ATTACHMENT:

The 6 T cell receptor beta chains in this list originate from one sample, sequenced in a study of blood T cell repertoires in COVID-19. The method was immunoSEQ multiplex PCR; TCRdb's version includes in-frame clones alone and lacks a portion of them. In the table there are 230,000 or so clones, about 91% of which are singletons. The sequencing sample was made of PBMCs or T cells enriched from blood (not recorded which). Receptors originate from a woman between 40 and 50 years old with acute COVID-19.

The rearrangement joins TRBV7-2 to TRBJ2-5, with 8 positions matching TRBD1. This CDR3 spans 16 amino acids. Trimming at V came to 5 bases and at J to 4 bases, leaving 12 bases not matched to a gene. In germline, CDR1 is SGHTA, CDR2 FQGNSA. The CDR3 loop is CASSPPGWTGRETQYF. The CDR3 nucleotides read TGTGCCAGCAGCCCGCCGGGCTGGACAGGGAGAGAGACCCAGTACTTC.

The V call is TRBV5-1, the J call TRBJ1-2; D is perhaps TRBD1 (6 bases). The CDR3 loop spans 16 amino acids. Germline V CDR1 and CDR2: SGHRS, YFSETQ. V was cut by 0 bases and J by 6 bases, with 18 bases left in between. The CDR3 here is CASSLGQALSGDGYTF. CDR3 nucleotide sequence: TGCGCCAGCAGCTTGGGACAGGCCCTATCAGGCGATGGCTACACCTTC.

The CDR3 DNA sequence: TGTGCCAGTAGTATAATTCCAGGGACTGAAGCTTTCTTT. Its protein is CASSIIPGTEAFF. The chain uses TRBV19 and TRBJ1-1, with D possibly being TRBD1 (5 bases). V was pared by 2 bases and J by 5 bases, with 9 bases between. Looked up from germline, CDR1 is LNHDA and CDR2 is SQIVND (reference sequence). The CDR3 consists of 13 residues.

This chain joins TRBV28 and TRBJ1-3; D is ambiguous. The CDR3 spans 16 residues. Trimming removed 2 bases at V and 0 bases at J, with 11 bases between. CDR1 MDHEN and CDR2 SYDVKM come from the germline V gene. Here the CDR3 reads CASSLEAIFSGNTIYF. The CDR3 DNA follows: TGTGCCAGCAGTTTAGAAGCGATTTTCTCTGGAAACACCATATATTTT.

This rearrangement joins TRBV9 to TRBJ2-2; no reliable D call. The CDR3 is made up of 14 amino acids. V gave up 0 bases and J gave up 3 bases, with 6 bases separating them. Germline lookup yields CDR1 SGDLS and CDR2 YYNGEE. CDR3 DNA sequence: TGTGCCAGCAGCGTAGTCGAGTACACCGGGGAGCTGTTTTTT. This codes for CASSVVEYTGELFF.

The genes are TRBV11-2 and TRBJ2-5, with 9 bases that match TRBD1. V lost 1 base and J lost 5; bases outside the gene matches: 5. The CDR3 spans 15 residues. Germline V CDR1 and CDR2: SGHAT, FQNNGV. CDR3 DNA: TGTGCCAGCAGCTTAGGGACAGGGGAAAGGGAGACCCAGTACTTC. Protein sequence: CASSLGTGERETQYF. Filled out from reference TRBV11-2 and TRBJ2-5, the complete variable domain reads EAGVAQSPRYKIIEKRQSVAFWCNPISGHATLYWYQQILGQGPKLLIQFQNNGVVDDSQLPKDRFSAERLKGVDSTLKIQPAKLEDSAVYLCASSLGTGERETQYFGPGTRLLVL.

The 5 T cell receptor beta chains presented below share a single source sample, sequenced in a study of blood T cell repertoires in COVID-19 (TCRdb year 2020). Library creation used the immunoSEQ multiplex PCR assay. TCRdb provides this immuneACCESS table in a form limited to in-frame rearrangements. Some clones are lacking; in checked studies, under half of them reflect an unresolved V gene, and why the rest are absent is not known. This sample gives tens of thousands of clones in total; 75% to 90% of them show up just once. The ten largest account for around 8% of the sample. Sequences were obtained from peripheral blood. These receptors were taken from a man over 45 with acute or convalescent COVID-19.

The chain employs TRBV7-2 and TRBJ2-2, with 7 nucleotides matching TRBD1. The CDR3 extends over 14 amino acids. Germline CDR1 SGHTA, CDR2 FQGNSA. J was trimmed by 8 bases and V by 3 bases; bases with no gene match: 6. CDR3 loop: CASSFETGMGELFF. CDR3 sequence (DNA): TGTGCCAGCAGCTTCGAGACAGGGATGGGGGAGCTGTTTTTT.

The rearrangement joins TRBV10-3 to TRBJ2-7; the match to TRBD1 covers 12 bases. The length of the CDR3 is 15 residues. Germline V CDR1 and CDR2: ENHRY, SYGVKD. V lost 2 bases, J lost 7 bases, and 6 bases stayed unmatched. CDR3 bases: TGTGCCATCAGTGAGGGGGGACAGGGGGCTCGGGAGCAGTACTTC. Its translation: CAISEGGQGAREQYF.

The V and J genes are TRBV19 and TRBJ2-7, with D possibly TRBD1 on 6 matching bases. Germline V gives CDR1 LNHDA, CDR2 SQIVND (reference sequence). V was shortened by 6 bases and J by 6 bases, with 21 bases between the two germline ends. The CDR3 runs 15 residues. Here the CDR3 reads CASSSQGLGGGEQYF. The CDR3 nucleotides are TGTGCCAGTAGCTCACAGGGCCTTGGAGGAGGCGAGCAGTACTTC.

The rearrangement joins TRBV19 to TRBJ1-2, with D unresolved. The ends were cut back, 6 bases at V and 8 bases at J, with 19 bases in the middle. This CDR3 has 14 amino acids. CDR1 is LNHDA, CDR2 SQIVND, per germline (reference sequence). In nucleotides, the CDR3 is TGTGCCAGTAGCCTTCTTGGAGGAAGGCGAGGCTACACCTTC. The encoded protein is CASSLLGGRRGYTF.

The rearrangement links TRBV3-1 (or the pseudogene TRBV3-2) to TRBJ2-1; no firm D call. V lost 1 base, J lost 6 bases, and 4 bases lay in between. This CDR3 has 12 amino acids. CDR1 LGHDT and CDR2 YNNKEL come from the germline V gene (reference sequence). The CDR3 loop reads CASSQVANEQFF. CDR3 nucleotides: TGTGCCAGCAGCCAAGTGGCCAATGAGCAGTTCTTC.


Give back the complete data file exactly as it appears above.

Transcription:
The 6 T cell receptor beta chains in this list originate from one sample, sequenced in a study of blood T cell repertoires in COVID-19. The method was immunoSEQ multiplex PCR; TCRdb's version includes in-frame clones alone and lacks a portion of them. In the table there are 230,000 or so clones, about 91% of which are singletons. The sequencing sample was made of PBMCs or T cells enriched from blood (not recorded which). Receptors originate from a woman between 40 and 50 years old with acute COVID-19.

The rearrangement joins TRBV7-2 to TRBJ2-5, with 8 positions matching TRBD1. This CDR3 spans 16 amino acids. Trimming at V came to 5 bases and at J to 4 bases, leaving 12 bases not matched to a gene. In germline, CDR1 is SGHTA, CDR2 FQGNSA. The CDR3 loop is CASSPPGWTGRETQYF. The CDR3 nucleotides read TGTGCCAGCAGCCCGCCGGGCTGGACAGGGAGAGAGACCCAGTACTTC.

The V call is TRBV5-1, the J call TRBJ1-2; D is perhaps TRBD1 (6 bases). The CDR3 loop spans 16 amino acids. Germline V CDR1 and CDR2: SGHRS, YFSETQ. V was cut by 0 bases and J by 6 bases, with 18 bases left in between. The CDR3 here is CASSLGQALSGDGYTF. CDR3 nucleotide sequence: TGCGCCAGCAGCTTGGGACAGGCCCTATCAGGCGATGGCTACACCTTC.

The CDR3 DNA sequence: TGTGCCAGTAGTATAATTCCAGGGACTGAAGCTTTCTTT. Its protein is CASSIIPGTEAFF. The chain uses TRBV19 and TRBJ1-1, with D possibly being TRBD1 (5 bases). V was pared by 2 bases and J by 5 bases, with 9 bases between. Looked up from germline, CDR1 is LNHDA and CDR2 is SQIVND (reference sequence). The CDR3 consists of 13 residues.

This chain joins TRBV28 and TRBJ1-3; D is ambiguous. The CDR3 spans 16 residues. Trimming removed 2 bases at V and 0 bases at J, with 11 bases between. CDR1 MDHEN and CDR2 SYDVKM come from the germline V gene. Here the CDR3 reads CASSLEAIFSGNTIYF. The CDR3 DNA follows: TGTGCCAGCAGTTTAGAAGCGATTTTCTCTGGAAACACCATATATTTT.

This rearrangement joins TRBV9 to TRBJ2-2; no reliable D call. The CDR3 is made up of 14 amino acids. V gave up 0 bases and J gave up 3 bases, with 6 bases separating them. Germline lookup yields CDR1 SGDLS and CDR2 YYNGEE. CDR3 DNA sequence: TGTGCCAGCAGCGTAGTCGAGTACACCGGGGAGCTGTTTTTT. This codes for CASSVVEYTGELFF.

The genes are TRBV11-2 and TRBJ2-5, with 9 bases that match TRBD1. V lost 1 base and J lost 5; bases outside the gene matches: 5. The CDR3 spans 15 residues. Germline V CDR1 and CDR2: SGHAT, FQNNGV. CDR3 DNA: TGTGCCAGCAGCTTAGGGACAGGGGAAAGGGAGACCCAGTACTTC. Protein sequence: CASSLGTGERETQYF. Filled out from reference TRBV11-2 and TRBJ2-5, the complete variable domain reads EAGVAQSPRYKIIEKRQSVAFWCNPISGHATLYWYQQILGQGPKLLIQFQNNGVVDDSQLPKDRFSAERLKGVDSTLKIQPAKLEDSAVYLCASSLGTGERETQYFGPGTRLLVL.

The 5 T cell receptor beta chains presented below share a single source sample, sequenced in a study of blood T cell repertoires in COVID-19 (TCRdb year 2020). Library creation used the immunoSEQ multiplex PCR assay. TCRdb provides this immuneACCESS table in a form limited to in-frame rearrangements. Some clones are lacking; in checked studies, under half of them reflect an unresolved V gene, and why the rest are absent is not known. This sample gives tens of thousands of clones in total; 75% to 90% of them show up just once. The ten largest account for around 8% of the sample. Sequences were obtained from peripheral blood. These receptors were taken from a man over 45 with acute or convalescent COVID-19.

The chain employs TRBV7-2 and TRBJ2-2, with 7 nucleotides matching TRBD1. The CDR3 extends over 14 amino acids. Germline CDR1 SGHTA, CDR2 FQGNSA. J was trimmed by 8 bases and V by 3 bases; bases with no gene match: 6. CDR3 loop: CASSFETGMGELFF. CDR3 sequence (DNA): TGTGCCAGCAGCTTCGAGACAGGGATGGGGGAGCTGTTTTTT.

The rearrangement joins TRBV10-3 to TRBJ2-7; the match to TRBD1 covers 12 bases. The length of the CDR3 is 15 residues. Germline V CDR1 and CDR2: ENHRY, SYGVKD. V lost 2 bases, J lost 7 bases, and 6 bases stayed unmatched. CDR3 bases: TGTGCCATCAGTGAGGGGGGACAGGGGGCTCGGGAGCAGTACTTC. Its translation: CAISEGGQGAREQYF.

The V and J genes are TRBV19 and TRBJ2-7, with D possibly TRBD1 on 6 matching bases. Germline V gives CDR1 LNHDA, CDR2 SQIVND (reference sequence). V was shortened by 6 bases and J by 6 bases, with 21 bases between the two germline ends. The CDR3 runs 15 residues. Here the CDR3 reads CASSSQGLGGGEQYF. The CDR3 nucleotides are TGTGCCAGTAGCTCACAGGGCCTTGGAGGAGGCGAGCAGTACTTC.

The rearrangement joins TRBV19 to TRBJ1-2, with D unresolved. The ends were cut back, 6 bases at V and 8 bases at J, with 19 bases in the middle. This CDR3 has 14 amino acids. CDR1 is LNHDA, CDR2 SQIVND, per germline (reference sequence). In nucleotides, the CDR3 is TGTGCCAGTAGCCTTCTTGGAGGAAGGCGAGGCTACACCTTC. The encoded protein is CASSLLGGRRGYTF.

The rearrangement links TRBV3-1 (or the pseudogene TRBV3-2) to TRBJ2-1; no firm D call. V lost 1 base, J lost 6 bases, and 4 bases lay in between. This CDR3 has 12 amino acids. CDR1 LGHDT and CDR2 YNNKEL come from the germline V gene (reference sequence). The CDR3 loop reads CASSQVANEQFF. CDR3 nucleotides: TGTGCCAGCAGCCAAGTGGCCAATGAGCAGTTCTTC.